Subject: I have found a DVD that I think you would enjoy
|Yokai Monsters - Spook Warfare|
Actors: Yoshihiko Aoyama, Hideki Hanamura, Chikara Hashimoto, Hiromi Inoue, Mari Kanda
Director: Yoshiyuki Kuroda
Genres: Indie & Art House, Horror, Kids & Family, Anime & Manga, Animation
While storming the ruins of Babylonia, thieves unearth the ancient tomb of the wicked vampire demon Daimon. The demon flees to Japan, where he takes possession of Lord Isobe's soul and begins to feed on innocent townspeo... more »
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SPOOK WARFARE: Bizarre, but entertaining!
STEPHEN W YANKOWICH | Plainfield, NJ United States | 06/06/2003
(5 out of 5 stars)
"ADV Films has done it again by bringing us yet another lost treasure... YOKAI MONSTERS: SPOOK WARFARE (A.K.A. GHOSTS ON PARADE)! Although Daiei's Gamera films got to be cheesy by this time, SPOOK WARFARE gives us chills and thrills!The demon Daimon is awakened after a four thousand year hibernation by treasure hunters in Babylonia and heads to Japan to start a campaign of world domination. "Good monsters" are summoned and team up to stop Daimon once and for all.The overall entertainment value of SPOOK WARFARE is excellent... You will not see naked babes screaming their heads off, but you will see a good amount blood and an abundance of monsters unlike anything you have ever seen! There are also scenes in which Daimon looks like a guy in a rubber monster suit, but the scenes in which he is stalking his victims in atmospheric lighting are really effective... At that point, Daimon looks absolutely terrifying! The rousing music score really adds to the film: Chilling horror music! The special effects are mixed in quality, but for the most part are excellent! (The scenes involving the miniature work at the beginning and the snake woman throughout the movie are flawless!) The monsters that confront Daimon range from cheesy to scary, but are quite unique.The DVD... Sharpness and contrast of picture is superb. The sound is a bit distorted at times when the music reaches its peak, but still excellent. The special features include previews for other films of this trilogy, YOKAI MONSTERS: 100 MONSTERS and YOKAI MONSTERS: ALONG WITH GHOSTS (which are unreleased on DVD as of this writing) as well as the more recent GAMERA films, the DAIMAJIN (MAJIN) trilogy and the Godzilla epic DESTROY ALL MONSTERS.ADV has brough us another great DVD package. Unlike Toho, Daiei is more liberal about the international market. Thank you ADV and Daiei!!! :)"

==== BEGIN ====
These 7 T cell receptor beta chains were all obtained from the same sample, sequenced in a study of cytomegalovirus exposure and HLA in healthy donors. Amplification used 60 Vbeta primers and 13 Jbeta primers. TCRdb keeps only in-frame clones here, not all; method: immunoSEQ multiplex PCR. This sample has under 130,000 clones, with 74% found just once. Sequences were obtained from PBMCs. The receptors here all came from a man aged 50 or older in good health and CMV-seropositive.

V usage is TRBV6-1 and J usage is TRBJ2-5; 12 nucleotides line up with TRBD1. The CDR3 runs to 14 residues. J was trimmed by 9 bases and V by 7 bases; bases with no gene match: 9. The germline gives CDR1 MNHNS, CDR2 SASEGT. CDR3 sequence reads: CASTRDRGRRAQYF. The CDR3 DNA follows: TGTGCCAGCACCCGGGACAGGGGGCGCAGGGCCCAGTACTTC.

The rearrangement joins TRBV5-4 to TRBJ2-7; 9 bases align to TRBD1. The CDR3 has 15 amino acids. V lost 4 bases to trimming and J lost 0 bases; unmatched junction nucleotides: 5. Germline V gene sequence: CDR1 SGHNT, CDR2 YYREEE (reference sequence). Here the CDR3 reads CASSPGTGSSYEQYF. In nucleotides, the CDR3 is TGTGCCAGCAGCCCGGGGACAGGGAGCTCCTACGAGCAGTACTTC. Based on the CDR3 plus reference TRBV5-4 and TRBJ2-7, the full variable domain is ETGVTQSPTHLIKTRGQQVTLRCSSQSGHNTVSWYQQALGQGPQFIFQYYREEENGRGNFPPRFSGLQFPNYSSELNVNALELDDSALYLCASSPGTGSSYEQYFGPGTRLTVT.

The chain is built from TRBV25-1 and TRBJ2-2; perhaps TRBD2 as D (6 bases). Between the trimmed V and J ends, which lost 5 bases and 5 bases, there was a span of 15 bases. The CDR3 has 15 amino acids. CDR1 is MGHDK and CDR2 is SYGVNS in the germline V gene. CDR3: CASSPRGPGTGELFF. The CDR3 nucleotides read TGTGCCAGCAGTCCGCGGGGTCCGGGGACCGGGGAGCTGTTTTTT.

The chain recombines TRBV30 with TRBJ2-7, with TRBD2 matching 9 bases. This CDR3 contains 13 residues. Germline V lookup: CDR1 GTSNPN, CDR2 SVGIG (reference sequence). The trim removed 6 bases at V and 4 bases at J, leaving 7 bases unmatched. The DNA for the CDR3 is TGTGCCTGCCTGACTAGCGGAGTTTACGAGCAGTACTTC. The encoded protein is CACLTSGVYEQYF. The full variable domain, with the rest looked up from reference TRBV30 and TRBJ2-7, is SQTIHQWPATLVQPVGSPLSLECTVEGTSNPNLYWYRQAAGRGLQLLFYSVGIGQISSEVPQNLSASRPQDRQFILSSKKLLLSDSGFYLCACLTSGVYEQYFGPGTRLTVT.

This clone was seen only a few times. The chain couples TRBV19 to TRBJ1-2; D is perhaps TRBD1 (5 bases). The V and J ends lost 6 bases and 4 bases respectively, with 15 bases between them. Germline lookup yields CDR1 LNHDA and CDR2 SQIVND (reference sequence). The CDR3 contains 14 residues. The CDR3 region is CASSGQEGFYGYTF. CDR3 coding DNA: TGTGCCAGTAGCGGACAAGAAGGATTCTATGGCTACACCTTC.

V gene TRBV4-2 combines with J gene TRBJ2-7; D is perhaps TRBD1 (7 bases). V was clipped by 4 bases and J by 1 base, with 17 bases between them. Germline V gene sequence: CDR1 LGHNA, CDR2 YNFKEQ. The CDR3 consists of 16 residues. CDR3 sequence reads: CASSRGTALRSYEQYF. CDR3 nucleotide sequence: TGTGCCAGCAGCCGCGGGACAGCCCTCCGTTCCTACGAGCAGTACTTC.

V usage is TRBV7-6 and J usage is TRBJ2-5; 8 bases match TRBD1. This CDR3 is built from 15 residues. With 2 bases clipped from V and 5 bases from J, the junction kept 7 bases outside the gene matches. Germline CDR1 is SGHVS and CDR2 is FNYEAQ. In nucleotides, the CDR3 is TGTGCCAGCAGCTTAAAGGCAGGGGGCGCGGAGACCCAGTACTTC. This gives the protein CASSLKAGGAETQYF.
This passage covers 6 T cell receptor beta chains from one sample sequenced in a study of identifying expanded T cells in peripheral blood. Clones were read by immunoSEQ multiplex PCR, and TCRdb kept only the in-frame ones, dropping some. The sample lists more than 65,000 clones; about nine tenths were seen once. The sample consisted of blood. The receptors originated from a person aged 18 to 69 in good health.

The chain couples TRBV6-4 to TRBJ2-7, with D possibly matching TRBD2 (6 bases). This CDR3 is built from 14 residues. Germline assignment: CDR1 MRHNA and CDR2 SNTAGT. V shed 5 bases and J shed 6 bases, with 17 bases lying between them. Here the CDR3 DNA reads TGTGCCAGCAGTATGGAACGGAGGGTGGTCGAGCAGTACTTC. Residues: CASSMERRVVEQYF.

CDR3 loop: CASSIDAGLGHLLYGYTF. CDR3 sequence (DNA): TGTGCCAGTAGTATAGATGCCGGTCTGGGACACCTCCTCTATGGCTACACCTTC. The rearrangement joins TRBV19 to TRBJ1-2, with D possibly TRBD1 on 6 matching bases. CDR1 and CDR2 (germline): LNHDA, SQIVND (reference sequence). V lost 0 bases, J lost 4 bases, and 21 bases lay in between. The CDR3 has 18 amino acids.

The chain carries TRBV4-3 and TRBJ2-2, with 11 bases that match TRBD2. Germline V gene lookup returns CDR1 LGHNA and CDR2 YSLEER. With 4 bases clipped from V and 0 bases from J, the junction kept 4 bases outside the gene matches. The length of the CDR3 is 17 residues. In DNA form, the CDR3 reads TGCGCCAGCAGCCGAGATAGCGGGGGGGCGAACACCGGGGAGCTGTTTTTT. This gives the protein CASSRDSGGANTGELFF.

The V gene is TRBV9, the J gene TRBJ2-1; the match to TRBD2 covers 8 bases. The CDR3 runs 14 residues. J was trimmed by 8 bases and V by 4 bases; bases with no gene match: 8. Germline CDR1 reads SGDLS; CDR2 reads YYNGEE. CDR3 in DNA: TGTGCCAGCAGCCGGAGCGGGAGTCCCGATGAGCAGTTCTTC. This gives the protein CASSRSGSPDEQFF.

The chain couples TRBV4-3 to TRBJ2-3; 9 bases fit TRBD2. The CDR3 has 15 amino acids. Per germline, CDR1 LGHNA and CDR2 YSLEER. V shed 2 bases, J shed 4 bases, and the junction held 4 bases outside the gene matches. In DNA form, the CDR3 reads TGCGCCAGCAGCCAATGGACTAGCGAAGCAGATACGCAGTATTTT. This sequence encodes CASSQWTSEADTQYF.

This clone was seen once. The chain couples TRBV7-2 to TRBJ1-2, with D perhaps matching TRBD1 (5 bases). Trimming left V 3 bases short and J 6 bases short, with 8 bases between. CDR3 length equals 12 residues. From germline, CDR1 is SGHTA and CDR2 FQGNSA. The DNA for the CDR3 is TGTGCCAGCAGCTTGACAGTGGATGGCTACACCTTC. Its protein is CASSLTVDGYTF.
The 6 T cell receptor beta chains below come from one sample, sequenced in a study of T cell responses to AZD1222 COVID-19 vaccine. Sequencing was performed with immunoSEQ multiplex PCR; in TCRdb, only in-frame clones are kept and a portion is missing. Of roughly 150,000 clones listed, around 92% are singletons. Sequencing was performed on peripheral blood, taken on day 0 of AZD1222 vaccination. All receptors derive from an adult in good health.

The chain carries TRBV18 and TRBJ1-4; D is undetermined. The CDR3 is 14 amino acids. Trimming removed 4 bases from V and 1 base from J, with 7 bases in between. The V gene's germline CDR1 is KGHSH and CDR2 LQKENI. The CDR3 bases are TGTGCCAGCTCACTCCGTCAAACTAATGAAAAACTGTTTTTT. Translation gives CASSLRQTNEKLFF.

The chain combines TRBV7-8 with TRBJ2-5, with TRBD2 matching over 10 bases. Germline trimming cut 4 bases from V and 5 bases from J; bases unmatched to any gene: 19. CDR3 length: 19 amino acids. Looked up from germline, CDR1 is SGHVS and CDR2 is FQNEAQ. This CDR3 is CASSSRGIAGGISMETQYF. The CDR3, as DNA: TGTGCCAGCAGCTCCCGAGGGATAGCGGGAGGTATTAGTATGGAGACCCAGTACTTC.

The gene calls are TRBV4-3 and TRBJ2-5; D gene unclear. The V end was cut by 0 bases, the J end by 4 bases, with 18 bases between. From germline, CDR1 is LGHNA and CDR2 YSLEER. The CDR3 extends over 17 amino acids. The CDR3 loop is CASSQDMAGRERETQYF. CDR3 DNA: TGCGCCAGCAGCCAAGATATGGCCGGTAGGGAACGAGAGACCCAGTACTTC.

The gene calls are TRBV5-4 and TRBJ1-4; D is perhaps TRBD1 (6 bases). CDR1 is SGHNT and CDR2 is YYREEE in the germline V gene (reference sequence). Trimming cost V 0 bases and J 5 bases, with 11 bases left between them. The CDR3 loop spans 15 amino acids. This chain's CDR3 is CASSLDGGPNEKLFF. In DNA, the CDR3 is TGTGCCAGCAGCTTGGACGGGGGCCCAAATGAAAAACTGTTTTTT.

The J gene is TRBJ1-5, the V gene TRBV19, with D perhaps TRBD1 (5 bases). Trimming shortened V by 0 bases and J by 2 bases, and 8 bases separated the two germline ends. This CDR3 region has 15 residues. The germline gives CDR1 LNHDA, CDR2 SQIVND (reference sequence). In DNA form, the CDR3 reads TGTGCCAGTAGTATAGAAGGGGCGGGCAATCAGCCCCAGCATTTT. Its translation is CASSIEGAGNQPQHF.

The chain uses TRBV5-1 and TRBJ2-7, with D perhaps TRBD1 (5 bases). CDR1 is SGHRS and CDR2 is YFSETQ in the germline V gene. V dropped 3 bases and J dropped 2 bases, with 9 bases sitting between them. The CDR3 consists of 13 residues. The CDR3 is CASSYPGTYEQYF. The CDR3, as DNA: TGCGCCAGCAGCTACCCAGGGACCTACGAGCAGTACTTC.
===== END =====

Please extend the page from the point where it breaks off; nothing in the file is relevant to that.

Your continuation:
Fascinating insight into traditional Japanese superstition a
Wayne A. | Belfast, Northern Ireland | 01/04/2006
(5 out of 5 stars)
"These older fantasy Japanese films are terrific, and not necessarily in the ways that most people think. Imagine this scenario--North Pacific natives, with their Shamans and animism and such--find themselves on a large island where inherent limits of growth and scarce resources (and a few other things of course) promote the development of a fairly sophisticated culture with many roots straight into its tribal past. Then it quickly Westernizes within less than a half century and in such a way that it does not ignore its traditions but instead incorporates them. With these myths and legends going right back, untouched, to its early tribal days, by the time it gets around to creating fantasy films they tend to reflect a much different historical consciousness than their Western equivalents. Around 1960 the West produced Jason and the Argonauts and Japan saw these Yokai movies featuring individuals portraying magical nature creatures and wearing costumes strikingly not far removed from those used in rituals in the Northwest Pacific and certainly elsewhere. To approximate this phenomenon, Westerners would have to reference roots going back to before civilization, neolithic almost, largely forgotten history for the mass consciousness. I'd argue that Japan might be the single most astonishing nation on the planet.
Anyway, that's the way to watch and appreciate this film, and the others in the series. Hardly Sid and Marty Kroft territory and not exactly kiddie fare, these Yokai flicks are, in fact, striking studies in cultural anthropology. They also stand alone as beautifully crafted fantasies, rich in visual magic, and a good education in first class fantasy film art direction.